350 reasons why carbon trading won’t work

Rising Tide have just launched a new campaign: 350 reasons why carbon trading won’t work.  Well worth a read.

The theory behind carbon trading is that it encourages innovation and carbon reduction funded by the market.  The argument goes like this.  Imagine that you have a carbon limit of 100 units (for the sake of the argument, it doesn’t matter what your units are).  Company A and Company B both currently emit 110 units.  Company A, however, can easily reduce their carbon output; Company B would really struggle a lot to do so.  If all you do is charge for carbon output above 100, then A will reduce to 100, and B will reduce to maybe 105 (because they can’t reduce any further that quickly): total 205.

Under carbon trading, the argument goes, A will reduce further, because suddenly a reduction below 100 units will be worth something.  Because they still have some easy wins, they reduce to 90 units, and sell their extra 10 units of permits to Company B.  Company B don’t bother reducing at all, because it’s cheaper just to buy permits, so they still output 110 units: total 200 units.  Hurrah, that is less than 205 units, carbon trading wins!

What strikes me is that carbon trading assumes that the problem with the first scenario (i.e. why it doesn’t maximise the reduction) is to do with the lack of a market mechanism.  My suggestion would be that it is instead to do with where the limit is set.  What happens if we set the limit at 0, and companies have to pay for all carbon output?  Company A will (at least) reduce to that 90 that was their easy win.  Company B will reduce to the 105 that was all they could manage initially.  Total output: 195. 

In fact, under carbon trading, Company A may be discouraged from reducing as far as they can — because if they reduce too far, then their permits will reduce in value (supply/demand)*.  Under a more draconian limit system, they have the absolute encouragement to reduce as far as possible.

Of course, this means that the operating costs of all non-carbon-neutral companies will rise, possibly by quite a lot.  Which in turn presumably means that the cost of whatever product or service they’re providing will rise.  From where I’m standing, that’s a further positive outcome.  Currently, carbon output costs: it just doesn’t cost the polluters.  It costs everyone (and disproportionately, it costs the poor), just indirectly.  Currently, polluting companies are treated as if they have a right to pollute, which is (very) slowly being curtailed.  Let’s turn it around, and make them actually pay for their polluting activities.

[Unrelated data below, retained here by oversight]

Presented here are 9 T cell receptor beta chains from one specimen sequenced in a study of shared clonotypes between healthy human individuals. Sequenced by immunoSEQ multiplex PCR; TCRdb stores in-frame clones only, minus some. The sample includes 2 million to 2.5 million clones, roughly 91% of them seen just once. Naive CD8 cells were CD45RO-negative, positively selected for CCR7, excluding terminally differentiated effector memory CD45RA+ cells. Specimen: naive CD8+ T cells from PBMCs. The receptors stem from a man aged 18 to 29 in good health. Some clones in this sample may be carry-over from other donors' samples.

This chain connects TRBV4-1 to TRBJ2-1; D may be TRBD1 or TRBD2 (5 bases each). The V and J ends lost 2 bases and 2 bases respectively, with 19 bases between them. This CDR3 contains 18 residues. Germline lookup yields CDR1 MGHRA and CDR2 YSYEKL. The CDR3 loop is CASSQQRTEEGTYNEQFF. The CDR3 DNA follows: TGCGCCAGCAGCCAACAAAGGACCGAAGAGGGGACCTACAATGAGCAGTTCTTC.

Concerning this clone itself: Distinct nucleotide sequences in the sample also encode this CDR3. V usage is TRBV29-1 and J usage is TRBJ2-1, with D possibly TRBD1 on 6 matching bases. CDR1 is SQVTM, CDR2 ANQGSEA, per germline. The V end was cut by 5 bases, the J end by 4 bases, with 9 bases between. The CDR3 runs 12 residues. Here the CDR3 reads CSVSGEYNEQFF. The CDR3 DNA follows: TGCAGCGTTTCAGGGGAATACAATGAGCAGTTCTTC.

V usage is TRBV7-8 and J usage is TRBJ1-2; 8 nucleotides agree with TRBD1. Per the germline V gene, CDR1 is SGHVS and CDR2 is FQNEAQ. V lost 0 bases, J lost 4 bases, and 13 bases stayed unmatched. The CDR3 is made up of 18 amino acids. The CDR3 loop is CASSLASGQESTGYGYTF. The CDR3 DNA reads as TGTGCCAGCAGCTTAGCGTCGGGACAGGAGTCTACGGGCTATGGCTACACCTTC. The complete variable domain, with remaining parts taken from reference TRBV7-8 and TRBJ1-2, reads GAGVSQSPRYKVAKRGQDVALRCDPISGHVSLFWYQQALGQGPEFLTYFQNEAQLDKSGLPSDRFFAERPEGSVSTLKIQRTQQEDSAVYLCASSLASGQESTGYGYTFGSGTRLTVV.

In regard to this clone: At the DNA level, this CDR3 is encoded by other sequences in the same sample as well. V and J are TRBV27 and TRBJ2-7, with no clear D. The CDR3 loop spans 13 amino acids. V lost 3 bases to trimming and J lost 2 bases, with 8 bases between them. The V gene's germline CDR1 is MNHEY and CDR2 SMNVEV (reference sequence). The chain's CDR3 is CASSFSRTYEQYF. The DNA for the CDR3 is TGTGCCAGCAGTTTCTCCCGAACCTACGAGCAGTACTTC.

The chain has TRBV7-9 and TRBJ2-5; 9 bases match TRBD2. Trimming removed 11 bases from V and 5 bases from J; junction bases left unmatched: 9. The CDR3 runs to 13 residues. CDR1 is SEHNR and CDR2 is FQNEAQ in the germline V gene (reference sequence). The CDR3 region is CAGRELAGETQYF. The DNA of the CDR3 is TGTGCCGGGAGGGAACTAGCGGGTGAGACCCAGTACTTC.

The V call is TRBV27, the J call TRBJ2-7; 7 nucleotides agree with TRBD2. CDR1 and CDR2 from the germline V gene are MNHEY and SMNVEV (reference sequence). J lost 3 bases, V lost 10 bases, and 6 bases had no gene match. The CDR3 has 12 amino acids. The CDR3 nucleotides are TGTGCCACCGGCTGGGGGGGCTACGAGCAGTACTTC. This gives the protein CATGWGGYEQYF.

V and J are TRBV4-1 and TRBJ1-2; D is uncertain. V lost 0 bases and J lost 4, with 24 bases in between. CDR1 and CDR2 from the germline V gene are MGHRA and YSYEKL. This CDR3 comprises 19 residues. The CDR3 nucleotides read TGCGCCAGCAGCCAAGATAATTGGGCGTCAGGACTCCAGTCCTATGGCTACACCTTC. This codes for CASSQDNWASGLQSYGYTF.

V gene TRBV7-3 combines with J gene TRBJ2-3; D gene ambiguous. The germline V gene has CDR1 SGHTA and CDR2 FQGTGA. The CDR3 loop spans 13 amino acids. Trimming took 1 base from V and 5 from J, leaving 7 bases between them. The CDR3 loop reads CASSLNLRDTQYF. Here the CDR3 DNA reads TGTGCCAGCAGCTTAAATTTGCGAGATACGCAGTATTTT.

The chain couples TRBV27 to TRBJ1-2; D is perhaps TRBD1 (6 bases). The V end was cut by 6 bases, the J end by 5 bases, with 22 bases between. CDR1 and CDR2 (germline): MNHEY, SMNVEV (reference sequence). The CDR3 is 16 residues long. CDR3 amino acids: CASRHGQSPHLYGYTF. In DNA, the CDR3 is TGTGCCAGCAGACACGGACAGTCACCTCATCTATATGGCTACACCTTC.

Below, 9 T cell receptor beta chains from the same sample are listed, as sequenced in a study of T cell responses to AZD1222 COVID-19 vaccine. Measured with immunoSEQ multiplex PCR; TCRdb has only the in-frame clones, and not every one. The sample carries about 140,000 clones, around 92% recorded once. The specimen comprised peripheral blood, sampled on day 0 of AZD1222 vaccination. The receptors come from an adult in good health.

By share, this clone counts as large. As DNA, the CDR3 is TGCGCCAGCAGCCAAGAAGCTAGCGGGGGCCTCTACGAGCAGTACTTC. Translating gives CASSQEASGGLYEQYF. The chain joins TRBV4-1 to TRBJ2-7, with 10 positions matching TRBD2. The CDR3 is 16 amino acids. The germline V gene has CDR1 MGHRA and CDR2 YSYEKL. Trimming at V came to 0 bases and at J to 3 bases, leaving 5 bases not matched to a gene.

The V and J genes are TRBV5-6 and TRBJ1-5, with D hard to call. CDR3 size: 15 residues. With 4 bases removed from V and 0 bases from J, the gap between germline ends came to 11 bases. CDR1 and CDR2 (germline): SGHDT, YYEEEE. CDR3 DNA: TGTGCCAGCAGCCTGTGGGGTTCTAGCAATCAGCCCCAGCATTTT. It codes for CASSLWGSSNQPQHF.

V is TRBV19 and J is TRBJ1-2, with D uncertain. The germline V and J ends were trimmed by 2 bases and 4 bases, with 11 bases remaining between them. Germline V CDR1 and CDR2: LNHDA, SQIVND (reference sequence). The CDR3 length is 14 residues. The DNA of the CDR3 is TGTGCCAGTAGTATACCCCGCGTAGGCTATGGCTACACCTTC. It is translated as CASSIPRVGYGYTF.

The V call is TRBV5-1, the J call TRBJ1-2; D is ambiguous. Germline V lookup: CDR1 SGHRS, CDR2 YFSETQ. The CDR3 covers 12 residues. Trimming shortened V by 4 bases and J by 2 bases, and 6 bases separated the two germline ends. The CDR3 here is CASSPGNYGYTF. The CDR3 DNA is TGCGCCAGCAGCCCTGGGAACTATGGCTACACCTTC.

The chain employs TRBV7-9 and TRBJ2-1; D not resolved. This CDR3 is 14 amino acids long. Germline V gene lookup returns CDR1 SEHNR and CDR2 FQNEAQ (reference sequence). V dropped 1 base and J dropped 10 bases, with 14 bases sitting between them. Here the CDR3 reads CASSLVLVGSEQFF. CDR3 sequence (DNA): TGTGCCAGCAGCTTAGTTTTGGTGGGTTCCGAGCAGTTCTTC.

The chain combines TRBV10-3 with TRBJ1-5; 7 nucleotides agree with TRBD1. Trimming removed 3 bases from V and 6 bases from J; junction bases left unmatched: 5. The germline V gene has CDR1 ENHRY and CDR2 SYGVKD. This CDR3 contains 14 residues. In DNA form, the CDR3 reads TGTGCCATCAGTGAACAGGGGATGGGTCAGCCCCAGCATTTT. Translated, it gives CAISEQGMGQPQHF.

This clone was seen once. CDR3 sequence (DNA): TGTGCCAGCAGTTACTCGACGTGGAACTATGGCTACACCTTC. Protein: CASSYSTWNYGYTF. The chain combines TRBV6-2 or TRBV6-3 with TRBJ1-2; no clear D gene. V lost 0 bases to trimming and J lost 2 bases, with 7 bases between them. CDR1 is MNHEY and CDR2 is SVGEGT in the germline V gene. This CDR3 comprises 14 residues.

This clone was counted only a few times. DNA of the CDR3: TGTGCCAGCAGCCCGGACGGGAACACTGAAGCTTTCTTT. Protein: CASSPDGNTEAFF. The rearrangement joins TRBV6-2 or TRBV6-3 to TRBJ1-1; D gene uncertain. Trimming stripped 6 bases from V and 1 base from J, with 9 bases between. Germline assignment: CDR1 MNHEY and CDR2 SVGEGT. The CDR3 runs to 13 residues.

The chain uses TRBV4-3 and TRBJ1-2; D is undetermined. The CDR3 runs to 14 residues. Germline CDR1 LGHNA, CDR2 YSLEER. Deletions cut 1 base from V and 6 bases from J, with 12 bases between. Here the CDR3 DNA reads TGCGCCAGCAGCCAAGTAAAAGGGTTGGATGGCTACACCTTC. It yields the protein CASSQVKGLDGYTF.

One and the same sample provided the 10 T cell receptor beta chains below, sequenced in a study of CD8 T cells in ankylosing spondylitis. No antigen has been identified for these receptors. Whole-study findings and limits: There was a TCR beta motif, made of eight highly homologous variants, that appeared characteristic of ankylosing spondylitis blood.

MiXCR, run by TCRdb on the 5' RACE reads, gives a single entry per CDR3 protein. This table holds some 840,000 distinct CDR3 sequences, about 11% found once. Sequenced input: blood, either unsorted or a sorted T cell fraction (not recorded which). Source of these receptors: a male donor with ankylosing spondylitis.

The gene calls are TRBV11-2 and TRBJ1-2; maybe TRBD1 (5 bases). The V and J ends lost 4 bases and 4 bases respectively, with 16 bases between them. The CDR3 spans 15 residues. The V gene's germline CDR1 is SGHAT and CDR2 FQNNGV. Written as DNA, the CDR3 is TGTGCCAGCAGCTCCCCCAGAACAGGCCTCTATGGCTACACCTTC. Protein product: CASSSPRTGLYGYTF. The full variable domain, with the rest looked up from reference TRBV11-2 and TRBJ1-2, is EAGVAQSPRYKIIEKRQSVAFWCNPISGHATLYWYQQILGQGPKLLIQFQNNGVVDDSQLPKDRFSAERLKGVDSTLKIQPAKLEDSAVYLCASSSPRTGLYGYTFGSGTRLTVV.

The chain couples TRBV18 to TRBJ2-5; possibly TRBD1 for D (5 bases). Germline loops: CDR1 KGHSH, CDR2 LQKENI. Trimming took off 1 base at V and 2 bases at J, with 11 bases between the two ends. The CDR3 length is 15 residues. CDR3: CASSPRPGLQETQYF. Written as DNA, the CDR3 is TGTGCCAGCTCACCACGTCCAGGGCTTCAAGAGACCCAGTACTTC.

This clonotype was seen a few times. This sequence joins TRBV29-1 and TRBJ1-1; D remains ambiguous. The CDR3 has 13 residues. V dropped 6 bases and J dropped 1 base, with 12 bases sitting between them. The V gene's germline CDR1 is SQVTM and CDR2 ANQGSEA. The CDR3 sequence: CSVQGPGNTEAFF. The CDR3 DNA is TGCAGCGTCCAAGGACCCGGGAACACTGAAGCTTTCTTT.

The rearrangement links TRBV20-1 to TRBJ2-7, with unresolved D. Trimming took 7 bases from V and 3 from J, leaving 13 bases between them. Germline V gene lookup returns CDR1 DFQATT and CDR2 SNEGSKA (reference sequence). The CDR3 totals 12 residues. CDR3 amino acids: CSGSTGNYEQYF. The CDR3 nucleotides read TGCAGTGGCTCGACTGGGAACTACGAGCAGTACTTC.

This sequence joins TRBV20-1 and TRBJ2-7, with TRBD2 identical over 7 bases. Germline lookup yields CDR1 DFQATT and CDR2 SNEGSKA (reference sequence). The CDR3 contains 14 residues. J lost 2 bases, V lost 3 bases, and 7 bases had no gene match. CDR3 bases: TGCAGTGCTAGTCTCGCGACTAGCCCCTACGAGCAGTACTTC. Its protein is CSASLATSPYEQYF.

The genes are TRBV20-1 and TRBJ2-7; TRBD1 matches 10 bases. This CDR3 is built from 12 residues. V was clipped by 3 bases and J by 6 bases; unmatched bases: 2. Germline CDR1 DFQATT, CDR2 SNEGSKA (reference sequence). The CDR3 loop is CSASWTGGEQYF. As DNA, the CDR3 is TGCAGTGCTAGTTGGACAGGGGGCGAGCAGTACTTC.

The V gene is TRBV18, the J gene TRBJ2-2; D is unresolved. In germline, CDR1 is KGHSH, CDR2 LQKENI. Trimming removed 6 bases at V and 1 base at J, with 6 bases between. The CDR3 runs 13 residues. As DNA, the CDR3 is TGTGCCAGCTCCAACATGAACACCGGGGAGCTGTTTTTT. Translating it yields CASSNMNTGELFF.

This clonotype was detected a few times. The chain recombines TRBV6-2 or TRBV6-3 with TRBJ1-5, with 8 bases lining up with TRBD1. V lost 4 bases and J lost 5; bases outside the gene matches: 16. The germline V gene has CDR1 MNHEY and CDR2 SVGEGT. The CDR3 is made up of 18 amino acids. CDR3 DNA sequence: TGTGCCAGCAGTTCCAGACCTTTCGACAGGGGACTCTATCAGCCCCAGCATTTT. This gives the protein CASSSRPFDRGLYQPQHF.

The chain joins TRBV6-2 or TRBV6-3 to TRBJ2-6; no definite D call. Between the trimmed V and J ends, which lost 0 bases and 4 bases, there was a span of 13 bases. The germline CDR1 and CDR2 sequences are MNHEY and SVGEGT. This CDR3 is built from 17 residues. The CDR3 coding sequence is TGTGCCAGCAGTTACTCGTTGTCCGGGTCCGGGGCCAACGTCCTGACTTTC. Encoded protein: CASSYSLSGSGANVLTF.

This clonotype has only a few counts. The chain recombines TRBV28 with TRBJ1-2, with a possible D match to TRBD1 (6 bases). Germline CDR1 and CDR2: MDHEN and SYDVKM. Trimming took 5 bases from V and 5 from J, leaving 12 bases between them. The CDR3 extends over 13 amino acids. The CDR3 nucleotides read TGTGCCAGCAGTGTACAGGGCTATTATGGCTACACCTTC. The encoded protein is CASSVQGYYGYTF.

Yes, that will have a knock-on economic effect.  Some companies may even go out of business, if it turns out that when customers are asked to pay the true cost of their goods, that those goods aren’t worth it.  Again: that doesn’t sound to me like a bad thing.  That implies that currently, the rest of the world is subsidising something which the purchasers themselves don’t actually value enough to pay for in full.**

Let’s start valuing our environment properly.  Carbon trading is just a way of putting that off — quite probably until it’s too late.

* This is basically what has already happened: too many permits were issued at the start of the scheme, so permit costs are through the floor and no one has any encouragement to make any reductions at all.  This might have something to do with the fact that the basis on which numbers of permits were issued was calculated from numbers provided by…. the polluting companies themselves.  Um.
** OK, maybe some of those goods or services will have a social value such that they shouldn’t be let go under.  In which case, governments may wish to subsidise them.  But again, let’s do that openly and explicitly, and without invisibly handing value from the world as a whole over to private shareholders.

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3 Responses to 350 reasons why carbon trading won’t work

  1. Richard Gillin says:

    Another mini-carbon conundrum for you.

    Tesco etc. will deliver. They all charge a delivery fee. The majority of people drive to the supermarket, at least in all but the innermost of inner cities. In order to encourage carbon reduction, surely one delivery van doing the rounds is surely more efficient than multiple car trips – so shouldn't delivery be free but there be a levy for driving (perhaps a government imposed carpark charge, so those who use bus/walk/cycle don't pay?)

  2. Juliet Kemp says:

    It depends on where the delivery van actually comes from (is it the nearest local branch, or a central depot which is further away?); and on how they arrange delivery slots.

    Ocado used to offer "green delivery slots" which meant that they already had a van in your area at that time of day. Thus presumably any *other* delivery slot would involve an inefficient trip. Depending on where the van's loaded, that might be worse than individual trips to the supermarket. (And it's certainly worse than getting the bus/cycling/walking to the supermarket.)

    The organic local-farmer delivery people we get our veg from have just rearranged their delivery routes to be more efficient, so I don't think it's as straightforward as you suggest.

  3. Juliet Kemp says:

    Meant to add – but I would be entirely in favour of either massively reducing carpark availability (a horrific waste of land, and ugly as well!) and/or heavily taxing parking.

    Free delivery on efficient routes might make sense; the trouble is that that really rests on people being at home to receive the stuff (which is increasingly not the case for most ppl in the daytime).

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